The beautiful, raven-haired, smoky-voiced Linda
Fiorentino made an impressive debut as an adolescent's
object of desire in "Vision Quest" (1985), reportedly
landing the part at her first professional audition. That
same year she starred in the Cold War thriller "Gotcha!" as
a s--y secret agent and made a memorable appearance in
Martin Scorsese's nightmarish comedy "After Hours" as kinky
SoHo sculptor (and dominatrix) Kiki Bridges. Deciding that
mainstream Hollywood was not for her, she took herself out
of the running for the "Top Gun" (1986) role eventually
played by Kelly McGillis, opting for the world of
little-seen independents instead. Although her next project,
Zalman King's "Wildfire" (1987) was forgettable twaddle,
Alan Rudolph's "The Moderns" (1988) allowed her a chance to
show greater range. As Rachel, the battered partner of John
Lone, Fiorentino displayed a vulnerability previously
unexplored in her other screen outings. For the next few
years, she disappeared into ensemble pieces like "Queens
Logic" and Shout" (both 1991) and "Chain of Desire" (1993),
all flying well beneath the radar screen.
In 1994, Linda Fiorentino commanded attention playing ruthless femme fatale Bridget Gregory in John Dahl's neo-noir "The Last Seduction" (1994). Men fell for her take-no-prisoners s--uality and women embraced the film as a high-comic daydream of empowerment that saw the unredeemed villainess go unpunished for her evilness. With Fiorentino picking up most of the accolades, the cable-debuted film garnered such raves that it received a theatrical release and generated controversy when the Academy deemed that its small screen beginnings disqualified the very worthy actress from Oscar contention. All the press proved a mixed blessing as most of the offers generated by her sizzling success called for her to essentially reprise her heartless s-- kitten. She finally caved in for William Friedkin's disastrous "Jade" (1995), playing a psychologist-hooker suspected of murder, and then jumped at a chance to reteam with Dahl in "Unforgettable" (1996), taking the change-of-pace role of a nerdy scientist who has discovered a way to transmit memory via injection. Unfortunately, that film failed to live up to its title and was quickly relegated to video shelves.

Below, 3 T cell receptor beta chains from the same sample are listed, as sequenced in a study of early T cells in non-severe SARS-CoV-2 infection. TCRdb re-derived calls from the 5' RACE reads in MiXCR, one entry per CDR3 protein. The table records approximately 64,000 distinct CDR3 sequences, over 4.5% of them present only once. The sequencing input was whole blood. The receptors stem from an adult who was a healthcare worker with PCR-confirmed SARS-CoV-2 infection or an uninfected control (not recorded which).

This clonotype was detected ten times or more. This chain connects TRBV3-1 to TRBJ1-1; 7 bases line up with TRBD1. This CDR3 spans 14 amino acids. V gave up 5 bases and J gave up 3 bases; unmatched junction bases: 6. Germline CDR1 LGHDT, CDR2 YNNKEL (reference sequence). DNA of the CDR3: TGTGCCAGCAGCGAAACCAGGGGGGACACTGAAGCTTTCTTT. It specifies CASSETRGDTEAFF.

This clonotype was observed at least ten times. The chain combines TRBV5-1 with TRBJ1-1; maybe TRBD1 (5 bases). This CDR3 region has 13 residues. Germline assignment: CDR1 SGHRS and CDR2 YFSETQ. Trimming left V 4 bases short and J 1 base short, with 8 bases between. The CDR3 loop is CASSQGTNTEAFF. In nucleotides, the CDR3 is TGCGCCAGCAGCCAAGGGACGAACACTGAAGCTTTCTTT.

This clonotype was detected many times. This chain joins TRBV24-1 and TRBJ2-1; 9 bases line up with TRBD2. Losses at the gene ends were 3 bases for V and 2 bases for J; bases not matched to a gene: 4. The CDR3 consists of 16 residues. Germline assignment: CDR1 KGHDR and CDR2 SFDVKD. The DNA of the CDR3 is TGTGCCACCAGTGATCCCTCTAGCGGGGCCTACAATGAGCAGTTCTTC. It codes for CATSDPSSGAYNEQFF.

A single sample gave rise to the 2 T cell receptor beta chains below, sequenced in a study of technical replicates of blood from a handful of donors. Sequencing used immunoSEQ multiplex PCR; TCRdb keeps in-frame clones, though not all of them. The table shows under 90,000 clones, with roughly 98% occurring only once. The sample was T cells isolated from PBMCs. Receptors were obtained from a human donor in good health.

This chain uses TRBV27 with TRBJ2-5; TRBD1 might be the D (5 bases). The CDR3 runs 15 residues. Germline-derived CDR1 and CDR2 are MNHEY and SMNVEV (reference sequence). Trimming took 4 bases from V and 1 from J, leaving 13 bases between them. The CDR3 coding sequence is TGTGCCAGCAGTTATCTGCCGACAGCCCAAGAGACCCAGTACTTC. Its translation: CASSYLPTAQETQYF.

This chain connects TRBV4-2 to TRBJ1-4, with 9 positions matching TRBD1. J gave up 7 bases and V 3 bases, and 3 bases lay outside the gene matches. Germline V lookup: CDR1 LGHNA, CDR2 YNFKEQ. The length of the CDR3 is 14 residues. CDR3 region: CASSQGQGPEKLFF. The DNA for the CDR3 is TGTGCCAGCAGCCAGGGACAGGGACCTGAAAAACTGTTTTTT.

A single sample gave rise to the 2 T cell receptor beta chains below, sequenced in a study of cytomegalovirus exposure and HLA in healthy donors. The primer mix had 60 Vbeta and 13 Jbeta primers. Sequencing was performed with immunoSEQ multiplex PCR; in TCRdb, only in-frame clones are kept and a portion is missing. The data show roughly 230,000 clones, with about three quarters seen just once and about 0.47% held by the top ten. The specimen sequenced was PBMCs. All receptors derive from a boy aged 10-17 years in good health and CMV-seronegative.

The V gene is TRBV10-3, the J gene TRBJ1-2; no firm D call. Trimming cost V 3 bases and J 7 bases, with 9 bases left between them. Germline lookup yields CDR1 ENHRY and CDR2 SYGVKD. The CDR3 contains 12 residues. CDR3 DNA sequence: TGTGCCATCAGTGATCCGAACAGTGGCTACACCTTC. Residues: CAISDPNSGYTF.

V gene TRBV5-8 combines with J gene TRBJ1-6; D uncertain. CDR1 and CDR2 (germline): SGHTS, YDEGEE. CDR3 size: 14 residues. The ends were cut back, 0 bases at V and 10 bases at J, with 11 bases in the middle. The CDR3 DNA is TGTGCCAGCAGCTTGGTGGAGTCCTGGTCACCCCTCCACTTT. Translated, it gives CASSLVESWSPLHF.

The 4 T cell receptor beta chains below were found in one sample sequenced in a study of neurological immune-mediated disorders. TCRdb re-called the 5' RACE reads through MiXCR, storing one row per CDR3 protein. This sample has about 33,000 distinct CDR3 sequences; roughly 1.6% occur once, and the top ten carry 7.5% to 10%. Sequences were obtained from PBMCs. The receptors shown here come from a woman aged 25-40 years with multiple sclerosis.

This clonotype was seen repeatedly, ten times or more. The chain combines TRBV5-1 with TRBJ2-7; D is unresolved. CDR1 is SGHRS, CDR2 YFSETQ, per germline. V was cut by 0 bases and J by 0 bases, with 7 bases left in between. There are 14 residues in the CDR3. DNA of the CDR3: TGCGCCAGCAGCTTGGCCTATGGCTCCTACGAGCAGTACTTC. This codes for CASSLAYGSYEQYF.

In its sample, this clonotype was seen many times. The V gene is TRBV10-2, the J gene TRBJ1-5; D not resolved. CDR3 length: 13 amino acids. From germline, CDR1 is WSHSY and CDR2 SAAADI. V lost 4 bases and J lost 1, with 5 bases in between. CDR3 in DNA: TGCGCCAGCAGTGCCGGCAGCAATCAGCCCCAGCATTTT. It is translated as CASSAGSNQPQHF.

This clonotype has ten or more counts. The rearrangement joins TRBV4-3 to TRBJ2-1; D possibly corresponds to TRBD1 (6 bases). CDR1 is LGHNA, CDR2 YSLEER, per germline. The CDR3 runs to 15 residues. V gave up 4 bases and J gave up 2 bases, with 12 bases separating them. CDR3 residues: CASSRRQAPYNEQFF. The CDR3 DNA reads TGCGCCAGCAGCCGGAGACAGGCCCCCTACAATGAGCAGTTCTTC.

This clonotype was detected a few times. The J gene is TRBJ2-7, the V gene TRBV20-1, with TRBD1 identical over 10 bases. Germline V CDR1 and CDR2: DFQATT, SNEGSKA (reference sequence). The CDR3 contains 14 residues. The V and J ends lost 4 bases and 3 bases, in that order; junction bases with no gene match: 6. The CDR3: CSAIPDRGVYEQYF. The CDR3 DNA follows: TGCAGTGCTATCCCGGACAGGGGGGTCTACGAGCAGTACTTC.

Linda Fiorentino gave her career a much-needed boost as the underutilized female lead in Barry Sonnenfeld's summer blockbuster "Men in Black" (1997). Her role as a NYC coroner did not require her to take off her clothes but did little to diminish her man-eater image, and once again, unable to capitalize on quality exposure, she settled for lackluster projects like "Kicked in the Head" (1997) and The Movie Channel's despicable "Body Count" (1998). "The Last Seduction" remains the standard to which all her work will be compared, and she has an up-hill battle to overcome the resultant typecasting. Still, it's not a bad thing to be remembered for making Barbara Stanwyck's character in "Double Indemnity" look like Snow White. While her role as the "last scion" of the Jesus line in Kevin Smith's scattershot "Dogma" (1999) didn't look to make anyone forget Bridget Gregory, "Where the Money Is" (2000) paired her with screen legend Paul Newman as partners in crime. There are worse things for a woman's career than finding herself opposite those baby blues, and that picture coupled with her role in Mike Nichols' "Which Planet Are You From?" (also 2000), starring Garry Shandling, gave every indication she was finally starting to come into her own.
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